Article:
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the mass to system. She improves upon all that has gone before her, in her search after truth, while poetic genius still emulates her in the production of beauty.

As art and science advance to perfection, genius abandons its own instincts, and is guided by caprice. T'aste is formed, as well as cultivated, from the examination of models. Books are no longer written from nature, but from other books, and they reflect other men's thoughts, instead of nature.

When fame can be attained without the least genius, when for this purpose it is sufficient to display an intimate acquaintance with what has been written upon most subjects, and when volumes are made by drafts upon common place books, none readily deny themselves the distinction of authorship. Learned men rise up to preside over the arts and sciences, to rule in matters of taste and reason, as fast as colleges can confer degrees, or bestow distinctions of merit. These men, like Patroclus, clad in the armor of the heroes that have gone before them, make such a flourish, that simple, unadorned truth sinks in despair, or is scouted from the field.

The memory may be strengthened and enlarged by such exercises, but the mind remains undeveloped by the power of thought and reflection.

The fine arts, poetry, eloquence and history, addressing themselves to the imagination, and the heart, develop and cherish the finest sensibilities, and shed a lustre upon the age in which they flourish. Through these the spirit, the sentiment, and the genius of one age are transmitted to succeeding generations : in the

various forms of beauty they incarnate all of the past that is worthy of resuscitation, of immortality.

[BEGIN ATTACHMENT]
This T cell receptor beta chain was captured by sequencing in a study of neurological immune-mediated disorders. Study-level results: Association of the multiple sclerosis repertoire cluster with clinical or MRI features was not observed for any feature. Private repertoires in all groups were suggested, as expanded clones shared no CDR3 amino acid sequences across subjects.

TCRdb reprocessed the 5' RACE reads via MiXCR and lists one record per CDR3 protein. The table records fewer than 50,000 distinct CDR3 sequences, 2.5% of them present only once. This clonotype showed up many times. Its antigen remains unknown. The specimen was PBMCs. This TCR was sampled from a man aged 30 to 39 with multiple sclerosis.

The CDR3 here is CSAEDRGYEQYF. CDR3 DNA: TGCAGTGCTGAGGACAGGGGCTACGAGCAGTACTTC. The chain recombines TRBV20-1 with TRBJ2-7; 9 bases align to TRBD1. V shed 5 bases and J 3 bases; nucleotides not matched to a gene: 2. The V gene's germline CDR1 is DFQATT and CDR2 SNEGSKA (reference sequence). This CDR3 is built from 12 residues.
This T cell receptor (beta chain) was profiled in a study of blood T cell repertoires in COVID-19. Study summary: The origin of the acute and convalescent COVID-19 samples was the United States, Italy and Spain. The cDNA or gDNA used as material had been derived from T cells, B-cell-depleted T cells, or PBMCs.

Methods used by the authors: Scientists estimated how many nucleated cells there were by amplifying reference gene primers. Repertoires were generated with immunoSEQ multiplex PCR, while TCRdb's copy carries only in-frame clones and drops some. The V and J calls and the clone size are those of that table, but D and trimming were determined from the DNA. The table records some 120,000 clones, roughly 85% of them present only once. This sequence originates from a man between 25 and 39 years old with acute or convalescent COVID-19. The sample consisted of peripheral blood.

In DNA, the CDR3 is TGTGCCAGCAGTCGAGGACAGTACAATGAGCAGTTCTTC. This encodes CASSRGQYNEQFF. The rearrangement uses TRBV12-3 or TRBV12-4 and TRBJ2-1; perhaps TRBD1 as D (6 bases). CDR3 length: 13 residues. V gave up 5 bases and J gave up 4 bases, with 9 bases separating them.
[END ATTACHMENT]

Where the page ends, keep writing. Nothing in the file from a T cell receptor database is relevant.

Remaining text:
In honor of human nature, it is observed that a tragic effect can never be drawn from an incident which manifests the least tendency to immorality. However depraved human nature may be represented to be, it delights only in the contemplation of the beautiful and the good. The brightest fancy, the richest imagination, cannot give a lasting charm to vice. The poet or the artist that hopes for immortality, that is, to please and instruct the mind, of all succeeding time, must rest his hopes of success on his truthfulness to nature, to virtue, in the portraiture of the human passions and character.

Virtue forms that mysterious link which binds the soul to the beautiful in all her varied forms, and changeful shades. It unites the moral and physical worlds: between the rose, the rainbow, the placid stream, the serene firmament, and love, sensibility, the gentle spirit, and the magnanimous soul, it reveals an analogy. There is an affinity between the emotions which are excited by whatever is beautiful in nature or grand in art, and that beauty or grandeur.

Refined taste and the moral sense are allied to each other, and both being rooted in human nature, and governed by principles common to all mankind, they furnish an immutable standard for judgment.

Guided by these the largest scope may be given to fancy and imagination, and the productions of genius will always please. By yielding to its own impulses, it displays all that is affecting in the passions, and all that is beautiful in the aspects of nature: and in tracing the relations which exist among the affections, and the objects with which they are conversant, it explores the recesses of morality, and discovers the secret springs of all that is beautiful and good.

It cannot be too often remarked, nor too strongly enforced, that the relation which exists among our faculties, is such, that by improving our tastes we adorn and dignify our whole nature. As our sensibilities are refined, the springs of action become susceptible and elastic, and pure.

A refined taste opens to the mind a source of pleasure, as exhaustless as the stores of nature, and the productions of art. Develop the sensibilities of the soul, and it becomes alive to each fine impulse: it makes,